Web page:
Spanish Prime Minister Mariano Rajoy fired the government of the rebellious Catalonia region Friday, dissolved the regional parliament and ordered new elections hours after after Catalan lawmakers illegally declared an independent nation. This is Spain’s most serious political crisis since the return of democracy four decades ago.
A new regional election will be held in Catalonia on Dec. 21, said Rajoy in a televised address.
He removed the Catalan leader, Carles Puigdemont, and his cabinet, as well the director general of the autonomous police force. He also ordered Catalonia’s representative offices overseas to close.
Pending the elections and formation of a new regional government, Rajoy said Catalonia’s administration would be run from Madrid.
“Spain is living through a sad day,” Rajoy said. “We believe it is urgent to listen to Catalan citizens, to all of them, so that they can decide their future and nobody can act outside the law on their behalf.”
As he spoke, thousands of independence supporters packed the Sant Jaume Square in front of the Catalan regional headquarters in Barcelona, their earlier joyful mood somewhat dampened by Rajoy’s actions.
Despite the emotions and celebrations inside and outside the building, it was a futile gesture as shortly afterwards the Spanish Senate in Madrid approved the imposition of direct rule.
France, Germany, and other European countries, as well as the United States, rejected the independence declaration and said they supported Rajoy’s efforts to preserve Spain’s unity.
Independence supporters have since called for a campaign of disobedience. Immediately after news of the vote, Spanish shares and bonds were sold off, reflecting business concern over the turmoil.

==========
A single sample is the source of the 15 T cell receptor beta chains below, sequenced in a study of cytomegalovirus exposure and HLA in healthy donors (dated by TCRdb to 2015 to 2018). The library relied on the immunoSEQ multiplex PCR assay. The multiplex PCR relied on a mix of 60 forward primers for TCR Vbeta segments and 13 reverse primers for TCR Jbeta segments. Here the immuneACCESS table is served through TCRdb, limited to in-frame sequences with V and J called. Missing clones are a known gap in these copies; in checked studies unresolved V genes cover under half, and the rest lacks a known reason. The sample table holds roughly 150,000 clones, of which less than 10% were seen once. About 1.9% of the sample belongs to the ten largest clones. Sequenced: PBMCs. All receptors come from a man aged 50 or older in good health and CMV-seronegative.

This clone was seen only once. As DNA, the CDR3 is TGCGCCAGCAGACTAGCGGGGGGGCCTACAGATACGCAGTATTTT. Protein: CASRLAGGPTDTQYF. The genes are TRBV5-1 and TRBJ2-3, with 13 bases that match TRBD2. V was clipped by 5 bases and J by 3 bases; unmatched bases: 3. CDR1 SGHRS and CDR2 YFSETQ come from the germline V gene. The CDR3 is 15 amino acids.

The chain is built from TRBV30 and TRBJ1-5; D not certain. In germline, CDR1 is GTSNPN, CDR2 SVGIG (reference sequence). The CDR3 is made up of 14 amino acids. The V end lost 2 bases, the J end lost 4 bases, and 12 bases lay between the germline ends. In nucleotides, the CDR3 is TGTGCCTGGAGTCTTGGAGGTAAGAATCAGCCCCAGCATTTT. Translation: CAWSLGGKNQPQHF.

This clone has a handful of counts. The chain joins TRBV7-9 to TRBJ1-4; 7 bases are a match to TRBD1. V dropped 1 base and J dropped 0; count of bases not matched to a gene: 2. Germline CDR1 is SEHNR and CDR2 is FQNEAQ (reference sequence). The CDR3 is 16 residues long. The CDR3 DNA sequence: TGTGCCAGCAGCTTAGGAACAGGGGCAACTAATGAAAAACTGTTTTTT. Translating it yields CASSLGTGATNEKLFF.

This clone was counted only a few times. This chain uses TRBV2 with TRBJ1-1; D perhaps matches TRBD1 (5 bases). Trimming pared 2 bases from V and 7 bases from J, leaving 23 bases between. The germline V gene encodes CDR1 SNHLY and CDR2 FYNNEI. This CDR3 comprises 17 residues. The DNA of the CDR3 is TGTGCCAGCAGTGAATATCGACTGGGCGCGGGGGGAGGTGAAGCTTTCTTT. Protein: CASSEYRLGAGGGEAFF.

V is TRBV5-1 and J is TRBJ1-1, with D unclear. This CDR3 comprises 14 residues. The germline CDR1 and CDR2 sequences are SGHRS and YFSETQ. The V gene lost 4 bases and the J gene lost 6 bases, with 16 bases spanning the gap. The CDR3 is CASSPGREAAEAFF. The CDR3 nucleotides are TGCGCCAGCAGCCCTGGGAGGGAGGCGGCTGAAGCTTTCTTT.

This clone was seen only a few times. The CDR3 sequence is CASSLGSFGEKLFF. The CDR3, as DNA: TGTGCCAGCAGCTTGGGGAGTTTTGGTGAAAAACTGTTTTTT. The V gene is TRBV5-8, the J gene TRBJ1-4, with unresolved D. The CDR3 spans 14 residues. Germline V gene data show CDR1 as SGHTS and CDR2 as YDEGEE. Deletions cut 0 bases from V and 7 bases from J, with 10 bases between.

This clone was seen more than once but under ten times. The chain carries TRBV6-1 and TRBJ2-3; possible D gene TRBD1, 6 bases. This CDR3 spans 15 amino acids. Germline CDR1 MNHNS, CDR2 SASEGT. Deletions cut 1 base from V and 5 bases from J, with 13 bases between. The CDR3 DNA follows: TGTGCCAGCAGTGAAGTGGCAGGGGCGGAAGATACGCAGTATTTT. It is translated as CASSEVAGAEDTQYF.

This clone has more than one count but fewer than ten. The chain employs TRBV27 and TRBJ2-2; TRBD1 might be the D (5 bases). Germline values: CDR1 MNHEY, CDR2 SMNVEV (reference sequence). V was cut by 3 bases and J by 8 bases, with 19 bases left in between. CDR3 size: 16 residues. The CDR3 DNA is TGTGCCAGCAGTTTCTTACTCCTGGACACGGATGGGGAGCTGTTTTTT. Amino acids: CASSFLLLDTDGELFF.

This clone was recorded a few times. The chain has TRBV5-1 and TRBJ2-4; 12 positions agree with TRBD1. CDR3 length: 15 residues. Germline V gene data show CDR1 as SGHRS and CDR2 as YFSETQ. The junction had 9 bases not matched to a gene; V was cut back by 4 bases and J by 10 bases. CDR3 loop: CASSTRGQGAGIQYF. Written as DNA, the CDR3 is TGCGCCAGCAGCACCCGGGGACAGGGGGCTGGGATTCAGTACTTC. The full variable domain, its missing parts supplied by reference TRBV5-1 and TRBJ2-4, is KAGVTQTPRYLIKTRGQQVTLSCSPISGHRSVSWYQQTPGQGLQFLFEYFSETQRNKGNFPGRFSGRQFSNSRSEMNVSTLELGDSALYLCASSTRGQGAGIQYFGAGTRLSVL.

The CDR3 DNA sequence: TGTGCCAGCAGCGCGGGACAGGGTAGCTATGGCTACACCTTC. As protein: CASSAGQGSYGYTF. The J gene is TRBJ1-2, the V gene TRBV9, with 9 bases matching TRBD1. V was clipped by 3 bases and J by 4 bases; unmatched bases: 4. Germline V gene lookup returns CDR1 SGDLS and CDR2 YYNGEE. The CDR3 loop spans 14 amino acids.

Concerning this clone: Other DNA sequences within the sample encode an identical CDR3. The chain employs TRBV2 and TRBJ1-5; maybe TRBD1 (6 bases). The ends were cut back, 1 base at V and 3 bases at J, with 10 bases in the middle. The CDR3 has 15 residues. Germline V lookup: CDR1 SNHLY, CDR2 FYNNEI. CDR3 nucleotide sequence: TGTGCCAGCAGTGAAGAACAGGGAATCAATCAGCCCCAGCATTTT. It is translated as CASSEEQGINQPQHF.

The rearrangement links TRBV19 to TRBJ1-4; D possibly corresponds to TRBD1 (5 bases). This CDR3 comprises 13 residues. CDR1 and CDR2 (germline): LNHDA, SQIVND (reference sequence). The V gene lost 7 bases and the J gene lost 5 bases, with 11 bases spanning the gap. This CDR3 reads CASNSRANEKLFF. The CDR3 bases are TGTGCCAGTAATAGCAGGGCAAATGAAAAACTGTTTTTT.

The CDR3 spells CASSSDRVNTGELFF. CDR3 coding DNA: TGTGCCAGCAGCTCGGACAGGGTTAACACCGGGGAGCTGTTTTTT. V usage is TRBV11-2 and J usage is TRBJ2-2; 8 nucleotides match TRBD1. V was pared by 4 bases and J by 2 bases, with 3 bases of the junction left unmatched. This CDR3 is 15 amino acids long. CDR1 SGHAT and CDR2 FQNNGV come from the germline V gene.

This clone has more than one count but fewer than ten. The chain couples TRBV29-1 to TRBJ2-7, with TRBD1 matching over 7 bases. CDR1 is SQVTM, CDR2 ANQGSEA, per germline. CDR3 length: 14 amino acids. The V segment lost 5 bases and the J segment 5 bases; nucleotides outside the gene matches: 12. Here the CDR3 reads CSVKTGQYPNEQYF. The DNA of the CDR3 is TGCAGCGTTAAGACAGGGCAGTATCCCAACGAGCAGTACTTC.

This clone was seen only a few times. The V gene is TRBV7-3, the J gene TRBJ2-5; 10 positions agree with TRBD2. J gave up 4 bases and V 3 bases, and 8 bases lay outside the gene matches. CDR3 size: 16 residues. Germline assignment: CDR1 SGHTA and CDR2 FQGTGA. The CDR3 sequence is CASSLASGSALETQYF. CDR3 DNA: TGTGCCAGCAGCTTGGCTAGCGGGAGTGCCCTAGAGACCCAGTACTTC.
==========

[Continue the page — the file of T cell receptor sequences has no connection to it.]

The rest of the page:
Catalonia’s independence push has caused deep resentment around Spain. The chaos has prompted businesses to leave the area and alarmed European leaders who fear the crisis could spark separatist notions around the continent.
Catalonia is one of Spain’s most prosperous regions and already has a high degree of autonomy. But it has a litany of historic grievances, exacerbated during the 1939-1975 Franco dictatorship, when its culture and politics were suppressed.
The main secessionist group, the Catalan National Assembly, called on civil servants not to follow orders from the Spanish government and urged them to follow “peaceful resistance.”
“Catalonia is and will be a land of freedom. In times of difficulty and in times of celebration. Now more than ever,” Puigdemont said on Twitter. But less than an hour later, the upper house of Spain’s parliament in Madrid authorized Rajoy’s government to rule Catalonia directly. Spain’s constitutional court started a review of the vote for prosecutors to decide if it constituted rebellion.
In Brussels, the president of the European Council, Donald Tusk, said the independence vote changed nothing and the EU would only deal with the central government.
Spain’s stock market fell as much 2.1 percent to a four-day low during the day, 10-year government bond yields hit a day high, and the euro dipped against the dollar on Friday after the Catalan independence declaration. The region contributes about a fifth of Spain’s economy, the fourth-largest in the eurozone.
JP Morgan said that due to the uncertainty, it was lowering its forecast for Spain’s GDP for the last quarter of 2017 and first of 2018 to below the 3.5 per cent seen so far this year.
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